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Dan Robinson October 24th, 2008 09:10 AM

Getting material from clients
 
I had a situation recently where we did some testimonial interviews for use on a client's web site and in presentations. One of the subjects was trying to read from a script and kept looking down at his prompt sheet throughout the interview. No problem, I thought, I can just ask for some photos/charts/etc to 'Ken Burns' overtop of the places where the subject looks down. The problem was I would have to either shoot this material myself (requiring an hour's drive to the client's main facility, not in the contract) or ask for it from their PR department (we shot the interviews at a country club, off-site). I chose the latter, explaining that the video needed some filler imagery to mask the subject looking down.

After weeks going by with reminders that we needed the filler material, I wasn't getting anywhere, so I went ahead and sent a draft version of the video to the client. The video was, to my dismay, forwarded to the CEO whos immediate response was that it looked bad with the subject looking down! I felt like I had egg on my face right off the bat as it seemed the higher ups thought that was my final product.

I could have avoided this by just making the drive and shooting the b-roll myself early on, but I am wary of spending an extra day and gas money for free to do something that in theory should be as easy as someone emailing me a few photos. If you wait for that to happen though, it looks like you're dragging your feet on the production to the client when they don't see results, even when it hinges on their cooperation in providing content. A Catch-22.

So what would you have done differently?

Louis Maddalena October 24th, 2008 09:25 AM

I would have labeled the video "Draft" at the beginning and the end. At the time in which you plan to put the filler shots, I would have put a black and white filter on it with text "Filler graph, or photo here" So they would get the idea of why you needed the filler graphs and would have seen that you were at least working on the project. It also prevents anybody from thinking your work is the final project and reflecting bad upon yourself.

Ervin Farkas October 24th, 2008 11:59 AM

I guess most of us had a similar situation; very few clients understand the video editing process. It looks extremely bad on us editors to show unfinished work.

Now I carefully select the few people I share my "work in progress" with, only those involved in making decisions (the producer) or those involved with the shooting (director, cameramen). That's it!

Shaun Roemich October 24th, 2008 01:41 PM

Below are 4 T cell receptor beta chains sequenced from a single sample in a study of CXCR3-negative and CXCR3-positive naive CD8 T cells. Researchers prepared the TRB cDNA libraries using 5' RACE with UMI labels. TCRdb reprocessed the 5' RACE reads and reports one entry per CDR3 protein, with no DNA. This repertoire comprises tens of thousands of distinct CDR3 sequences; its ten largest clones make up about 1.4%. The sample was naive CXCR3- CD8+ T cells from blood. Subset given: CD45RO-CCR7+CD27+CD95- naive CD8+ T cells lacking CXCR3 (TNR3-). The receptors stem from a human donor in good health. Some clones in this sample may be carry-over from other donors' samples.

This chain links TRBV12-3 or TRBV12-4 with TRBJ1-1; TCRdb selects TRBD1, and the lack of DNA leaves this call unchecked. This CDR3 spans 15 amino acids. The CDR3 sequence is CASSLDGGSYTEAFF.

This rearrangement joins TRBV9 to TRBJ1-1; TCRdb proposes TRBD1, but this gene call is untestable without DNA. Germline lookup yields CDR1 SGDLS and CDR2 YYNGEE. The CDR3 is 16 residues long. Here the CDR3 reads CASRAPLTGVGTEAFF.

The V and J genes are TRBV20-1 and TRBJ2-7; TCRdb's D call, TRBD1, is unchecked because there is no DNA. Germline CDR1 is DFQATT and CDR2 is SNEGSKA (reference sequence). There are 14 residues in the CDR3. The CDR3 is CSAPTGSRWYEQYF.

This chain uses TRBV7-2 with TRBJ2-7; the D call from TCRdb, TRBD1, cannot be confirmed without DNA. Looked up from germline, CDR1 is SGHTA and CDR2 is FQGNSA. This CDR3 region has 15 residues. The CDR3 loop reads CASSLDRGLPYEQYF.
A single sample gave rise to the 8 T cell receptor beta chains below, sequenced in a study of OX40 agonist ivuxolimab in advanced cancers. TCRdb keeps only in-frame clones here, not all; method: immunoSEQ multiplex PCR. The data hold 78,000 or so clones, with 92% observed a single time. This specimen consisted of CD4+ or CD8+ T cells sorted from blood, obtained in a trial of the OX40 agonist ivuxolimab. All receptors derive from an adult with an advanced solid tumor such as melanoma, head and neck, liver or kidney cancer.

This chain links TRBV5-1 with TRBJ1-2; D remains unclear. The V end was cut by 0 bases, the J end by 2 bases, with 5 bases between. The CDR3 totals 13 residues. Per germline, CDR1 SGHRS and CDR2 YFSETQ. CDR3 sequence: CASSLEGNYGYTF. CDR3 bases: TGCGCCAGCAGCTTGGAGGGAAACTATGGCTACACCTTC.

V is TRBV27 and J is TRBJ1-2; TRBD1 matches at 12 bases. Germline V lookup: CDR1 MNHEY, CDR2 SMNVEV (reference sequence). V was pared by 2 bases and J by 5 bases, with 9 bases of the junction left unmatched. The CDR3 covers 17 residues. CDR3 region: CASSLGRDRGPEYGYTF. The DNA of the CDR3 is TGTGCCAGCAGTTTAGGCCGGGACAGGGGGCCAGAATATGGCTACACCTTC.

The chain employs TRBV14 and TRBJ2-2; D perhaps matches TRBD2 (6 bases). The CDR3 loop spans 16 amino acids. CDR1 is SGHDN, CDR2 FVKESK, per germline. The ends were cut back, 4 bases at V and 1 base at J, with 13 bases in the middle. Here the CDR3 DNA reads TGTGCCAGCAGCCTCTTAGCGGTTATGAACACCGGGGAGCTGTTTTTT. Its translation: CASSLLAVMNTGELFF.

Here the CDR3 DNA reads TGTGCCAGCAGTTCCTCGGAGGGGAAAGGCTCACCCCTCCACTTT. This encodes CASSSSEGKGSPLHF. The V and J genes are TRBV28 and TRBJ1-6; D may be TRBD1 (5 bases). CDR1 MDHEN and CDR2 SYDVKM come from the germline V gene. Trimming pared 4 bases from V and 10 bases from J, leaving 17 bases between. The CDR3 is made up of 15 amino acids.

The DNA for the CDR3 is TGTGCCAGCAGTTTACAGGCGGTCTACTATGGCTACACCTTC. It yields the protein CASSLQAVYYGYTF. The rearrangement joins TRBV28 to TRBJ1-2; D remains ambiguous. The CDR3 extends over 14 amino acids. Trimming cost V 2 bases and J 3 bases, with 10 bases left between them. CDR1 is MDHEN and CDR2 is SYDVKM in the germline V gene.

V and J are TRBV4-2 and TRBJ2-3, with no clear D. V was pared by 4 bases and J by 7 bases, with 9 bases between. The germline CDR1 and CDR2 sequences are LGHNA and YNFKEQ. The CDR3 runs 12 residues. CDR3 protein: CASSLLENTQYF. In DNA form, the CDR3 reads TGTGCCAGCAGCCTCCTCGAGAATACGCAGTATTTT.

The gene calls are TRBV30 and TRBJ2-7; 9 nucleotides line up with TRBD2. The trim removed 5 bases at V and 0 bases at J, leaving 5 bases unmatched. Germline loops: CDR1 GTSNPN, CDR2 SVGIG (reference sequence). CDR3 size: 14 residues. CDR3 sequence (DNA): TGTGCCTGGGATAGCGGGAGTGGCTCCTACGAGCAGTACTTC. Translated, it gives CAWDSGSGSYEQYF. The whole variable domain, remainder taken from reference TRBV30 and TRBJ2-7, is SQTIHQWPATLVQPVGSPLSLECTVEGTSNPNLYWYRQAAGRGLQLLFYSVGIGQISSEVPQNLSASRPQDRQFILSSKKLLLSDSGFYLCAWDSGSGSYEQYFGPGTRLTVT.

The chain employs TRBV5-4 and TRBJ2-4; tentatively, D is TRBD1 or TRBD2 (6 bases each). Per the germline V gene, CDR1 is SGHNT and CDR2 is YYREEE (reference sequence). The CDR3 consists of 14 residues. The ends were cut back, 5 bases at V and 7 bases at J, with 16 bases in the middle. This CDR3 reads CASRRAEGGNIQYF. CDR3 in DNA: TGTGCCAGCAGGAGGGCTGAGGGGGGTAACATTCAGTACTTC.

Quote:

Originally Posted by Dan Robinson (Post 955067)
One of the subjects was trying to read from a script and kept looking down at his prompt sheet throughout the interview.

This is the reason the teleprompter was invented. I recently had a similar issue to yours. We eventually reshot with a teleprompter and a formal script, as I requested initially.

Shaun Roemich October 24th, 2008 01:42 PM

Quote:

Originally Posted by Ervin Farkas (Post 955156)
Ivery few clients understand the video editing process.

And even fewer listen whilst we try to EXPLAIN the process...

Ian Stark November 5th, 2008 07:44 AM

Quote:

Originally Posted by Louis Maddalena (Post 955077)
I would have labeled the video "Draft" at the beginning and the end. At the time in which you plan to put the filler shots, I would have put a black and white filter on it with text "Filler graph, or photo here" So they would get the idea of why you needed the filler graphs and would have seen that you were at least working on the project. It also prevents anybody from thinking your work is the final project and reflecting bad upon yourself.

I would perhaps even go further and kept the word 'draft' on screen the whole time and in the places where you were waiting for filler material from the client I would put a text banner that says "Awaiting stills from Mike Smith, 10/09/08". Covers your back and puts a little pressure on the client to get that filler material to you (and if the CEO ever does get to see it they will know where the hold up is!). You would probably also want to mention that you were doing this in your covering letter/email, so as not to upset Mike. Tell him it's normal practice to put a placeholder in so you don't lose track of who's doing what etc.

Dylan Couper November 5th, 2008 01:36 PM

I try to never show anything to a client until it is polished. If I have to show them something that isn't finished, I insert text over solid black with my notes, or what is missing, such as "INSERT CHART PHOTO" or "INSERT REACTION SHOT", over whatever still needs to be fixed. Just telling them it is a rough cut doesn't explain much.

Andy Wilkinson November 5th, 2008 02:11 PM

These are all good learnings and suggestions. Thanks for sharing.

The other thing we tried recently with good results was putting a fairly large digital time code counter on the draft video which certainly makes it very clear that it's not "finished". It also allows the client to comment on specific things they may dislike in the draft, e.g. "at the 2.34.06 I don't want product X in the background as we are about to discontinue it, can we use an alternate shot?...." etc. type stuff rather than the vague descriptions you might otherwise get over the phone.


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